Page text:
- The Washington Times - Friday, March 15, 2002

Once, a very, very long time ago, the thong, the cigar and the dress were heretofore unimaginably lurid details in a sensational scandal involving a president of the United States. It's almost surprising to remember that the details of what is now prosaically known as the Lewinsky Matter were once so sordid and so sensational that they ultimately overshadowed the gravity of Bill Clinton's deepest offense the dishonor and disgrace he brought to the nation.
From the start, Mr. Clinton chose to ignore that offense. Indeed, to this day he seems blindly incapable of even completely understanding it. Which is probably the main reason why it is troubling to learn, in Robert Ray's final report, that the reason the independent counsel chose not to prosecute Mr. Clinton on perjury charges was not for lack of evidence, but rather his judgment that the former president had suffered enough.
After all, the independent counsel wrote, Mr. Clinton admitted giving false testimony in the Paula Jones suit and acknowledged ethical violations that led to a five-year suspension of his Arkansas law license and a $25,000 fine. Then there was the $90,000 civil contempt penalty ordered up by Judge Susan Webber Wright; the $850,000 settlement Mr. Clinton paid Paula Jones; and perhaps the clincher in Mr. Ray's mind what the independent counsel called "the substantial public condemnation of President Clinton arising from his impeachment."
But none of these penalties was accepted by Mr. Clinton with even a modicum of contrition. Any grudging admission of responsibility came only under intense political duress. When Mr. Clinton paid the contempt fine ordered by Judge Wright, it was not, he said, an admission of lying to the court, but rather a way to dispense with the matter. When he settled with Paula Jones, he said he "gave away half my life savings to settle a lawsuit I'd won because I wanted to get back to work being president" not, as Michael Isikoff reported, because his lawyers were worried the ruling would be reversed after Mr. Clinton's Lewinsky confession. When, on his last day in office, Mr. Clinton agreed, in a deal with the independent counsel, to surrender his law license for five years in order to avoid indictment, his aides immediately let it be known that Mr. Clinton thought the penalty excessive.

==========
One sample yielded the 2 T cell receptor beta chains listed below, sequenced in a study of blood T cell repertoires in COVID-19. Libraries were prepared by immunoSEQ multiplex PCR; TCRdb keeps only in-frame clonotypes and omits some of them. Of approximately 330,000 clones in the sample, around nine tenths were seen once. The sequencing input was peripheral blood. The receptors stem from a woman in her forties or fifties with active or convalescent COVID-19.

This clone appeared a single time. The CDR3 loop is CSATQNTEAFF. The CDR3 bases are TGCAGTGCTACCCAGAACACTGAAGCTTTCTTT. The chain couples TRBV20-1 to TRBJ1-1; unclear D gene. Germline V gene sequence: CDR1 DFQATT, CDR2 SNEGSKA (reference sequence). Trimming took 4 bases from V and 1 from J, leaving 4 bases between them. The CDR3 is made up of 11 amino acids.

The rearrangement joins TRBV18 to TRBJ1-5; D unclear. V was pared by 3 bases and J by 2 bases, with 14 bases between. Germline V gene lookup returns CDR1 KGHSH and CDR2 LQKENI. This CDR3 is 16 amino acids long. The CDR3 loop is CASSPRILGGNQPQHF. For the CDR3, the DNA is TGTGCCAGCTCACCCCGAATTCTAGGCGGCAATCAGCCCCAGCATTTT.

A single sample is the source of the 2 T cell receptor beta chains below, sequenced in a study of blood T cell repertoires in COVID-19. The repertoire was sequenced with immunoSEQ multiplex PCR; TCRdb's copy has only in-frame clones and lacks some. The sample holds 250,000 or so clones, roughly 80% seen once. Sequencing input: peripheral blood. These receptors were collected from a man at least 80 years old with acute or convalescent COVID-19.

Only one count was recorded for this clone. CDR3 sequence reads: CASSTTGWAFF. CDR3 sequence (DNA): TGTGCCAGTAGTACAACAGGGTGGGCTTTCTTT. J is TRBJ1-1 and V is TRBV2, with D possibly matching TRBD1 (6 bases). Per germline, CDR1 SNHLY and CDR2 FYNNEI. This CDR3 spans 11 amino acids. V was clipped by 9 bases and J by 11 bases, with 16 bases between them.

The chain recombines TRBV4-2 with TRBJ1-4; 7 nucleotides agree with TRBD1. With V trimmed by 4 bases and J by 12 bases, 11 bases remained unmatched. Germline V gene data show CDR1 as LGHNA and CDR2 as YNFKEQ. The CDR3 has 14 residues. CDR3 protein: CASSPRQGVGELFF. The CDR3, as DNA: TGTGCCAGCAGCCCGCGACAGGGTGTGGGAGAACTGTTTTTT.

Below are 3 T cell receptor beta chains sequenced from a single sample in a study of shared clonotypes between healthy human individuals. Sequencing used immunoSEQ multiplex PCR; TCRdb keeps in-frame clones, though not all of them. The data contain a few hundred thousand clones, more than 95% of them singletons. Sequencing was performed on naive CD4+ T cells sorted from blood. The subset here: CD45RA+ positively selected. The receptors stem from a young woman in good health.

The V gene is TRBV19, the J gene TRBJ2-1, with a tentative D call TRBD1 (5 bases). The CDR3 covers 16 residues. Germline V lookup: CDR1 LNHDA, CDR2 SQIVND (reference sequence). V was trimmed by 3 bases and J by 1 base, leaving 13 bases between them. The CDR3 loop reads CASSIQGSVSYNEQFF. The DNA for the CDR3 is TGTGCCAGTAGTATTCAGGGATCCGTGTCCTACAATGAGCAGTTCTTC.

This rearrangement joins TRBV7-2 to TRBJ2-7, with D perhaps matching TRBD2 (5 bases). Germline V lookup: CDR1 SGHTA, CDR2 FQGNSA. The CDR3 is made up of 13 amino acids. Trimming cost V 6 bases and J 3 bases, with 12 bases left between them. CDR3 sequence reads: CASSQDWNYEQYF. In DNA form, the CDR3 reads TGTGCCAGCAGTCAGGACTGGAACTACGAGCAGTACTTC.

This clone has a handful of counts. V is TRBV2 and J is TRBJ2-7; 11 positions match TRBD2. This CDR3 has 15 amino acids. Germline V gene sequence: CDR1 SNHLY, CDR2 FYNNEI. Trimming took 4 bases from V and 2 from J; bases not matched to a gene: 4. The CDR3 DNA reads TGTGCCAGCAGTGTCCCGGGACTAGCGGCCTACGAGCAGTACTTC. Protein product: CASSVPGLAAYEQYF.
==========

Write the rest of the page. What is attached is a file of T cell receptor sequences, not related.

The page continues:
The fact is that the shamelessness that allowed him to cling to power at any cost national vigilance, personal humiliation, permitting his own Cabinet members to lie for him, a generation of youngsters exposed to equal measures of sexual and legal perversions has also allowed him to experience his penalties and "public condemnation" not as pangs of remorse, but rather as a Lulu of a martyr complex. On such a man prosecutorial discretion is a wasted beneficence.


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